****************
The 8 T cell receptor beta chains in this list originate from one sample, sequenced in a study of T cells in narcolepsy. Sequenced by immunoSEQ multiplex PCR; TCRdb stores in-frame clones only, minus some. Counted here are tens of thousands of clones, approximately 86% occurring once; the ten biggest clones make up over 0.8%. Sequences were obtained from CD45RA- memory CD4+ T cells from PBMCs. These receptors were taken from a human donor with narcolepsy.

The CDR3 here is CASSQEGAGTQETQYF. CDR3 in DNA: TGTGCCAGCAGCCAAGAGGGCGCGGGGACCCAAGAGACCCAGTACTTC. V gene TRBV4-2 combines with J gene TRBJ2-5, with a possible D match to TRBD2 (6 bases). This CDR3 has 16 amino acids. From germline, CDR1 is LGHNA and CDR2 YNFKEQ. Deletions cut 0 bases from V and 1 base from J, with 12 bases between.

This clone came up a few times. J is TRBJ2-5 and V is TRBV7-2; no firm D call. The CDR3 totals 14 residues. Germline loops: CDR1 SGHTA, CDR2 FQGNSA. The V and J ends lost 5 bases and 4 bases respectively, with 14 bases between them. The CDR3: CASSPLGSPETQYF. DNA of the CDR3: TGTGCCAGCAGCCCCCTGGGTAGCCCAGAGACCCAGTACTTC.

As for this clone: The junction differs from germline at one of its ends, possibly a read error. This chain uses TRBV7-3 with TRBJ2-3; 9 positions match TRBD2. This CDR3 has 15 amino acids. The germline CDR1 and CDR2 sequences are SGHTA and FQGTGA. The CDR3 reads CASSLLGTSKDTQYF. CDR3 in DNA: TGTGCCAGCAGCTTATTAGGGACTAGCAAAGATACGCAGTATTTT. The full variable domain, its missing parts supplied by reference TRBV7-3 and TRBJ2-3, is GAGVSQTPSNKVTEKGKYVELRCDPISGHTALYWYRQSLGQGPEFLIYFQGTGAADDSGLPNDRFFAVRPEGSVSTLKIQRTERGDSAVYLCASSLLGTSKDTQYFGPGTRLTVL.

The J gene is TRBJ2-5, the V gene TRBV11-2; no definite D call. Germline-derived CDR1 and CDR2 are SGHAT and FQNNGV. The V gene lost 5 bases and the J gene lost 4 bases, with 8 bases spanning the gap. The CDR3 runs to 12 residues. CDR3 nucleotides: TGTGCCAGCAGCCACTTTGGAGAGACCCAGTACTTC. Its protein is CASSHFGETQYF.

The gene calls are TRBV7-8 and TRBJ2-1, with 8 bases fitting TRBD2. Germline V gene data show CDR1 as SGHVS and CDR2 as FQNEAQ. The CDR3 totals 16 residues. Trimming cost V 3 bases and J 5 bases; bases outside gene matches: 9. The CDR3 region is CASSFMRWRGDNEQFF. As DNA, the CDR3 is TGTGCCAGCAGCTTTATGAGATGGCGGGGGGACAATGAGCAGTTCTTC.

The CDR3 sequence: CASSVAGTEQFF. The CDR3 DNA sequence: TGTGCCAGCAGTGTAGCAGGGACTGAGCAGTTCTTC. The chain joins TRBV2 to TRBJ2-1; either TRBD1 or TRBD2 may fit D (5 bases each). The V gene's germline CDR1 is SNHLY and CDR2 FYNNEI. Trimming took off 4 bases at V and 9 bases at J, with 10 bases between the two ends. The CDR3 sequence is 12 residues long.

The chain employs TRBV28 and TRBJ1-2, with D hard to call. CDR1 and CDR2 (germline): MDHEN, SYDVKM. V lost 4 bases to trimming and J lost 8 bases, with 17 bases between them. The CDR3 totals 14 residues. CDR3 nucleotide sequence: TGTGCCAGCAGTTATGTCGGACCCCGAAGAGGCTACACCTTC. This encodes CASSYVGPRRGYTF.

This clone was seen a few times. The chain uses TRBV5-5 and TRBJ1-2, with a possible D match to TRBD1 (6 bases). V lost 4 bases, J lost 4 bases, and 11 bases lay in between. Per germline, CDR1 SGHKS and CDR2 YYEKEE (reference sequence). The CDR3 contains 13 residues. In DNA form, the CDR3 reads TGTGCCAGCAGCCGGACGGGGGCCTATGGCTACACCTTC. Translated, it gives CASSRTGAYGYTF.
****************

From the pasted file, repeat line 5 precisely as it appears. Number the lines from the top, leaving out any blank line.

The J gene is TRBJ2-5, the V gene TRBV11-2; no definite D call. Germline-derived CDR1 and CDR2 are SGHAT and FQNNGV. The V gene lost 5 bases and the J gene lost 4 bases, with 8 bases spanning the gap. The CDR3 runs to 12 residues. CDR3 nucleotides: TGTGCCAGCAGCCACTTTGGAGAGACCCAGTACTTC. Its protein is CASSHFGETQYF.